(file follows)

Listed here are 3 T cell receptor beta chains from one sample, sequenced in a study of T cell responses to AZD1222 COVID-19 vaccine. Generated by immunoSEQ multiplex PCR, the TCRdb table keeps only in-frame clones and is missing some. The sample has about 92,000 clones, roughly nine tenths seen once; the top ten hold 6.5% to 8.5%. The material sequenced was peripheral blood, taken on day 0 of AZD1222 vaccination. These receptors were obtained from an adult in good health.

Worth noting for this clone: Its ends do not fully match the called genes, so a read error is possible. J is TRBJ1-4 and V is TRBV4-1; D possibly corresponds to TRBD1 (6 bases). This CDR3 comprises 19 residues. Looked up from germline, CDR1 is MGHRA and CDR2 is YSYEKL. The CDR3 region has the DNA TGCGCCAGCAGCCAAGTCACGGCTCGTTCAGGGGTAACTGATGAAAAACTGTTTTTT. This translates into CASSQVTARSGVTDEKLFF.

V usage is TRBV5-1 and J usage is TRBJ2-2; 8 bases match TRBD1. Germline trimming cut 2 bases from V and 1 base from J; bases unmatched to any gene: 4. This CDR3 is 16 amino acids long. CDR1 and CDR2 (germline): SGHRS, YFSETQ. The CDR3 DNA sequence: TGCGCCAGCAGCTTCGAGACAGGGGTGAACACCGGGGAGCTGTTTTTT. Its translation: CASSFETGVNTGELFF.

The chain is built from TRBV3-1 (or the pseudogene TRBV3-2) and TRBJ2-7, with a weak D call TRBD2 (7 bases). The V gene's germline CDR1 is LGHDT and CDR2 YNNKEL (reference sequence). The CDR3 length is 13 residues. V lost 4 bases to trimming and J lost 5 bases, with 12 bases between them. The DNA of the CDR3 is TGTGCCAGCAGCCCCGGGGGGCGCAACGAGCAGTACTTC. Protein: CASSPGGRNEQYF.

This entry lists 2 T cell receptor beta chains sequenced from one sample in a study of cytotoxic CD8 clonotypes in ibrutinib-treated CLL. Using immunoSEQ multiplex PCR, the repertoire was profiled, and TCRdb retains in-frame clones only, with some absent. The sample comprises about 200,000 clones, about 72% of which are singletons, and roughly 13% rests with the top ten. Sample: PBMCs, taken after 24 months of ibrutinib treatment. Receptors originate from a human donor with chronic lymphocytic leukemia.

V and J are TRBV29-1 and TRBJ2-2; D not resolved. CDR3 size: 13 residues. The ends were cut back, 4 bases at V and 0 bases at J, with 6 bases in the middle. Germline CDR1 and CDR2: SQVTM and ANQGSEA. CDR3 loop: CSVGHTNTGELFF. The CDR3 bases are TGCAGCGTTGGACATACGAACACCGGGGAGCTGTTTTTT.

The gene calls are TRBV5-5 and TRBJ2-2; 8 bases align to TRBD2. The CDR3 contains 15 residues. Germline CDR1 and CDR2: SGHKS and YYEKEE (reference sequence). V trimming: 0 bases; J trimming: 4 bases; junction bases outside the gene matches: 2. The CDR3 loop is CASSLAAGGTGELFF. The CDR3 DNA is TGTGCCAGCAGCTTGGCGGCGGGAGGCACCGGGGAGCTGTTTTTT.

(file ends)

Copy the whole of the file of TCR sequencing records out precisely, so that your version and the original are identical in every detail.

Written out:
Listed here are 3 T cell receptor beta chains from one sample, sequenced in a study of T cell responses to AZD1222 COVID-19 vaccine. Generated by immunoSEQ multiplex PCR, the TCRdb table keeps only in-frame clones and is missing some. The sample has about 92,000 clones, roughly nine tenths seen once; the top ten hold 6.5% to 8.5%. The material sequenced was peripheral blood, taken on day 0 of AZD1222 vaccination. These receptors were obtained from an adult in good health.

Worth noting for this clone: Its ends do not fully match the called genes, so a read error is possible. J is TRBJ1-4 and V is TRBV4-1; D possibly corresponds to TRBD1 (6 bases). This CDR3 comprises 19 residues. Looked up from germline, CDR1 is MGHRA and CDR2 is YSYEKL. The CDR3 region has the DNA TGCGCCAGCAGCCAAGTCACGGCTCGTTCAGGGGTAACTGATGAAAAACTGTTTTTT. This translates into CASSQVTARSGVTDEKLFF.

V usage is TRBV5-1 and J usage is TRBJ2-2; 8 bases match TRBD1. Germline trimming cut 2 bases from V and 1 base from J; bases unmatched to any gene: 4. This CDR3 is 16 amino acids long. CDR1 and CDR2 (germline): SGHRS, YFSETQ. The CDR3 DNA sequence: TGCGCCAGCAGCTTCGAGACAGGGGTGAACACCGGGGAGCTGTTTTTT. Its translation: CASSFETGVNTGELFF.

The chain is built from TRBV3-1 (or the pseudogene TRBV3-2) and TRBJ2-7, with a weak D call TRBD2 (7 bases). The V gene's germline CDR1 is LGHDT and CDR2 YNNKEL (reference sequence). The CDR3 length is 13 residues. V lost 4 bases to trimming and J lost 5 bases, with 12 bases between them. The DNA of the CDR3 is TGTGCCAGCAGCCCCGGGGGGCGCAACGAGCAGTACTTC. Protein: CASSPGGRNEQYF.

This entry lists 2 T cell receptor beta chains sequenced from one sample in a study of cytotoxic CD8 clonotypes in ibrutinib-treated CLL. Using immunoSEQ multiplex PCR, the repertoire was profiled, and TCRdb retains in-frame clones only, with some absent. The sample comprises about 200,000 clones, about 72% of which are singletons, and roughly 13% rests with the top ten. Sample: PBMCs, taken after 24 months of ibrutinib treatment. Receptors originate from a human donor with chronic lymphocytic leukemia.

V and J are TRBV29-1 and TRBJ2-2; D not resolved. CDR3 size: 13 residues. The ends were cut back, 4 bases at V and 0 bases at J, with 6 bases in the middle. Germline CDR1 and CDR2: SQVTM and ANQGSEA. CDR3 loop: CSVGHTNTGELFF. The CDR3 bases are TGCAGCGTTGGACATACGAACACCGGGGAGCTGTTTTTT.

The gene calls are TRBV5-5 and TRBJ2-2; 8 bases align to TRBD2. The CDR3 contains 15 residues. Germline CDR1 and CDR2: SGHKS and YYEKEE (reference sequence). V trimming: 0 bases; J trimming: 4 bases; junction bases outside the gene matches: 2. The CDR3 loop is CASSLAAGGTGELFF. The CDR3 DNA is TGTGCCAGCAGCTTGGCGGCGGGAGGCACCGGGGAGCTGTTTTTT.